Qualcomm said that Snapdragon 820, the company’s next high-end processor (or SoC) would start “sampling” in the second half of this year (H2 2015). “Sampling” means that the first processors will be produced in limited quantity for engineering purposes. This is how OEMs can start verifying that the chip integration to their product works as planned, and software verification can take place. In general functionality is the first priority, then performance optimizations take place until the final-product launch and beyond.
The Snapdragon 820’s performance will be increased by several factors, and at the moment, Qualcomm has communicated about two things: first, the overall chip manufacturing process will be improved, thanks to the use of finFET, a semiconductor technology that has been created to manage the power leakage and density issues linked to building circuitry that are 20 nm (nano-meters) or smaller. Samsung is already producing its Exynos 7 (powering the Galaxy S6) using finFET. If you are curious about finFET, check out this article and/or watch the video below:
In any case, with finFET, both performance and power-efficiency go up, and this will no doubt benefit the Snapdragon 820 chip’s performance.
Additionally, Qualcomm intends to introduce Kryo, its custom-built 64-bit CPU core which is compatible with the ARM A53/A57 instruction set. In the past, Qualcomm had licensed the instruction set of ARM CPUs such as the A9 and vastly improved the performance of the original design. With Snapdragon 810, Qualcomm used ARM’s CPU design “as is”, probably to get to market faster and/or save engineering time and resources.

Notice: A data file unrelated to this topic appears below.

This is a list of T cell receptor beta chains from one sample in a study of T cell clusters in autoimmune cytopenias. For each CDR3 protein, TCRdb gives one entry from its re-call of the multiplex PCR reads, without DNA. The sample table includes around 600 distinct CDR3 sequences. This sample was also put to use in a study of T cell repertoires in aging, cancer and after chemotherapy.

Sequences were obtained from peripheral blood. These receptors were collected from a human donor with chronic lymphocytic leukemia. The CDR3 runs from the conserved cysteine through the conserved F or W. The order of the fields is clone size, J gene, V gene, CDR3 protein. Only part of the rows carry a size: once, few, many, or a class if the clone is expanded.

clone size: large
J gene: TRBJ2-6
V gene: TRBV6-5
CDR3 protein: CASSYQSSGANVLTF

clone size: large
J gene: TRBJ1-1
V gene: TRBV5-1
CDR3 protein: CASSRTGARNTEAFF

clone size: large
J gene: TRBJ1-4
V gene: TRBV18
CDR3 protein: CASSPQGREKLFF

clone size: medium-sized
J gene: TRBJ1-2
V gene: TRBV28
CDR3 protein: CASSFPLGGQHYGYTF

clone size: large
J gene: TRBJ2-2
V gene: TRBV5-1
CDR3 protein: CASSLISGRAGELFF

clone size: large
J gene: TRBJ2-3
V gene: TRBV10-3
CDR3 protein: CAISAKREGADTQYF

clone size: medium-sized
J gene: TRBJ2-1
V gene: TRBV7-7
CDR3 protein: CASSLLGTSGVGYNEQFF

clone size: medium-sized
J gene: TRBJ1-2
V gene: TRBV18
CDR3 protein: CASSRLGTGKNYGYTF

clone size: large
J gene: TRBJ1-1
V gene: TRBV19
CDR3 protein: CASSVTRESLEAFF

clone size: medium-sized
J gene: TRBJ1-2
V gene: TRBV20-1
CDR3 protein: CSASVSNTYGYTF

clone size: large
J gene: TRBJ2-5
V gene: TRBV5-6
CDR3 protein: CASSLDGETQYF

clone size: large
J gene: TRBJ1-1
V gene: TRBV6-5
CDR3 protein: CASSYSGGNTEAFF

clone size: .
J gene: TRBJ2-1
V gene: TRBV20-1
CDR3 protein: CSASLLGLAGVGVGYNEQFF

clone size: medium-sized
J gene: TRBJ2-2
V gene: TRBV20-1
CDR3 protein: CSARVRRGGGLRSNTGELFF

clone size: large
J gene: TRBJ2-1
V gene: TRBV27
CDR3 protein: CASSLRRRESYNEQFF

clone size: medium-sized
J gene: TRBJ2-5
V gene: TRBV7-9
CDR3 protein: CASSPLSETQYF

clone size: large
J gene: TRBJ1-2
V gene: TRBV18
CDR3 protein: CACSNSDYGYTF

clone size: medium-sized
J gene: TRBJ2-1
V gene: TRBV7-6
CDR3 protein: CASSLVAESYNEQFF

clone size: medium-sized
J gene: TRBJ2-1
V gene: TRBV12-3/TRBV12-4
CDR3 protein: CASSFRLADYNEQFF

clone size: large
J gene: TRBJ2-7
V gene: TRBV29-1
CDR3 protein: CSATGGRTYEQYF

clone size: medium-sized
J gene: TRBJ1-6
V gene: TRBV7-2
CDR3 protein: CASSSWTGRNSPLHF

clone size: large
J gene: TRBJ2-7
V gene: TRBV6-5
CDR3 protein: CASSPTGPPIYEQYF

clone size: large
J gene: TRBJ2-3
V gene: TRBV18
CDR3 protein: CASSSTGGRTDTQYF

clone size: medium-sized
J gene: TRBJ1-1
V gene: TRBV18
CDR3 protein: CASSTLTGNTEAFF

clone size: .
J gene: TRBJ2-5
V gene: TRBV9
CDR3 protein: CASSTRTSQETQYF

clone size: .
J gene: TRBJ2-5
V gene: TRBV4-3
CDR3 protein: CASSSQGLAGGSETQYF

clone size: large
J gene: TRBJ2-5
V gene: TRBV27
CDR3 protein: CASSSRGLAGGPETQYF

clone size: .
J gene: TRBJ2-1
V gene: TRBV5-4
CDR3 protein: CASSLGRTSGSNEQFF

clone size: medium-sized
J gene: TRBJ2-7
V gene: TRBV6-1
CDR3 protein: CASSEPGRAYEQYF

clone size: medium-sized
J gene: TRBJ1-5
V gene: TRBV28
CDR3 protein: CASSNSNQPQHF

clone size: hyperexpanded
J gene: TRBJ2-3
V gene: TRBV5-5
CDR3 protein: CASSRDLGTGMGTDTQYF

The Kryo core design will put Qualcomm back in control of the CPU cores, and we can expect some performance improvement from that. How much remains to be seen, but looking at past custom-cores, it’s fair to be optimistic that the speedup will be significant.
What Qualcomm did not mention however is the graphics processor aka the GPU. It is a huge chunk of performance in any SoC, and arguably the place where most of the raw computing power (in GFLOPS) comes from. The 810 chip uses the excellent Adreno 430 GPU design, but one could hope that Snapdragon 820 would have an even faster GPU. We know that Adreno 500 is in the works, and that it will feature a new core architecture.
It’s a safe bet to think that Snapdragon 820 will be couple of an Adreno 500 GPU, and the combination of those two should propel the performance way beyond what we have seen with Snapdragon 820 so far.
Qualcomm’s announcement about “cognitive computing” (Zeroth) and the need for heterogeneous processing to achieve it is a good hint that more GPU cores could be added to perform general-purpose computing to support this initiative, but that remains to be confirmed- especially in light that Zeroth mainly runs on the CPU at the moment.